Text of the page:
Give Up Stone Age Mentality, Evil and Violence
THE recent disturbances at the National Mosque saw the re-emergence of the stone as a form of missile to attack law enforcement officers.
This, in its own crude way, is a manifestation of the adage “you can take man out of the Stone Age but you cannot take the Stone Age out of man”.
According to evolutionary psychology although human beings today boast of a thoroughly modern world, otherwise known as the Information Age, ingrained within them is essentially the mentality of Stone Age hunter-gatherers.
The earliest Homo sapiens were believed to have dwelt in Africa’s vast Savannah Plain some 200,000 years ago.
Although they had to constantly fight over whatever food and other resources available at the time with other species, they invariably triumphed partly due to their larger and more powerful brain.
However, about 10,000 years ago agriculture was introduced. This gave the opportunity for man to acquire wealth and live in communities and permanent settlements.
Driven primarily by advances in science and technology, the agricultural period was transformed into a modern civilisation that incidentally brought wide-ranging social changes.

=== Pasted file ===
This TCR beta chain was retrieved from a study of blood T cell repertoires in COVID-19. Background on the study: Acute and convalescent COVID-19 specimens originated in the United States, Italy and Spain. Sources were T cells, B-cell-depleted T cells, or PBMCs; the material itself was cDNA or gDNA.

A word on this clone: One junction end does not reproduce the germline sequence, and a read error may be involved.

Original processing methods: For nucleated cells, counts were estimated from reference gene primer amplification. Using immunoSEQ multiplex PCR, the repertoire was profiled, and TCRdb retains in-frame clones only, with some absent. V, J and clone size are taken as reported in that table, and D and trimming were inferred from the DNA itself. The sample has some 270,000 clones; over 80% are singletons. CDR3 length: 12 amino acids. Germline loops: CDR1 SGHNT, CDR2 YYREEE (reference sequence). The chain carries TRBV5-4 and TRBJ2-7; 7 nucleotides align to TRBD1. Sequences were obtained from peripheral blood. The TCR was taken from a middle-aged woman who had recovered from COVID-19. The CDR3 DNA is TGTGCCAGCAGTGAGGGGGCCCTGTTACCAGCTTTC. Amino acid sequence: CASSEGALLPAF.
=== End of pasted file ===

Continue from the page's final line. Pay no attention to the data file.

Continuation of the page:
Despite these remarkable changes, environmental psychologists argue that they have failed to induce significant improvements in human conduct.
The thoughts and emotions of the Stone Age man that best served them in an environment full of natural life-threatening hazards appeared to have been programmed into their psyches.
These continue to dictate many aspects of human behaviour today.
An example is emotions before reason, or to act based on our personal radar, otherwise known as the instinct.
Understandably, the Stone Age man being at the mercy of wild predators or impending natural disasters came to rely foremost on his instinct.
Thus for human beings, emotions become the first screen to all information received. And because of the primacy of emotions, people hear bad news loudest and imbibe negative messages fastest.
This is the reason why positive messages do not necessarily balance negative ones.
The negatives have by far the greater power and can wipe out in one stroke all the built-up credit of positive messages.
A further example of man’s instinct is the predisposition towards avoiding losses or averting risks when comfortable, and scrambling madly when threatened.
This rule-of-thumb has actually enabled him to survive the harsh elements of the Stone Age.
Such behaviour can be easily seen today. As stocks start to fall, traders tend to double up their positions, an indication of the frantic fight to survive.
Similarly, when the stocks are rising, instincts will tell them to sell to avert risk.
But many realise how damaging these can be. More often than not, the old but rational saying “cut your losses and let your profits run” ends up as mere rhetoric.
The third example of human instinct presumably developed and perfected during the Stone Age is confidence before realism.